At that time, the Hebrew people were "God's covenant people." Throughout their history, God repeated His promise they would be a great and prosperous nation in the land of Canaan. God first promised this to Abraham and then reaffirmed this promise through Moses to the nation as they came out of Egypt to settle in the promised land.

In Deut. 28:1-14, the Lord's desire was to bless the Israelites and cause them to be influential, thus provoking other nations to desire to know God. Further, the Messiah, Jesus, would come from this nation, despite their rebellion and disobedience at times. God's highest goal was to bless them so that they could be a blessing!

Paul would write of the Christian's promised inheritance in Christ, by way of the Hebrews and specifically Abraham, "And if you are Christ's, then you are Abraham's seed, and heirs according to the promise" (Gal. 3:29, NKJV).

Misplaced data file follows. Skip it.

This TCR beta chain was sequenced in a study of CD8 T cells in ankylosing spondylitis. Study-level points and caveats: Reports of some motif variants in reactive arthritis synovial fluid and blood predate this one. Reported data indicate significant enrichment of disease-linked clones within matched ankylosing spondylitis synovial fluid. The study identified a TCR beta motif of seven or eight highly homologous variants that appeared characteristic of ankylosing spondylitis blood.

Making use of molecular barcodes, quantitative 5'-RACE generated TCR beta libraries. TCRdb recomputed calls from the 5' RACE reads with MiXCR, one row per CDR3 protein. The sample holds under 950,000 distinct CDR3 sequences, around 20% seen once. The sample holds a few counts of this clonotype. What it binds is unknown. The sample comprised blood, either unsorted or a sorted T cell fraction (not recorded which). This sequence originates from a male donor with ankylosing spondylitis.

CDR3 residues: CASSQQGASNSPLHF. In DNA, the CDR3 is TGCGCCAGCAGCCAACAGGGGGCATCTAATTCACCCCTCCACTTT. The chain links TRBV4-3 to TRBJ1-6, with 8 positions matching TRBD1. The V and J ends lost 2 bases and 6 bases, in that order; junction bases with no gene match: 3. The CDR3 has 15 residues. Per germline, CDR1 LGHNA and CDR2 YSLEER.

God's desire for His people is to live blessed, according to His promise. Jesus said he desires for us to live an abundant life. Why? Foremost, He loves us. It brings Him pleasure and glory when His children are blessed, and lastly, with right motive, we can impact others with the gospel.

But there is a caution with the message of blessing, abundance and prosperity. We pursue Jesus, as His devoted disciples, not for selfish gain, money and riches. We cannot serve two masters, God and money (Matt. 6:4).

There is nothing wrong with working hard and having wealth, but we are to be rich toward God, using the resources He gives to reach others with the gospel. It is important for us to maintain an eternal perspective. Paul warns:

"Those who want to get rich fall into temptation and a trap and into many foolish and harmful desires that plunge people into ruin and destruction. For the love of money is a root of all kinds of evil. Some people, eager for money, have wandered from the faith and pierced themselves with many griefs" (1 Tim. 6:9-10, NIV).

Wrong Identity Creates Shame-Based Thinking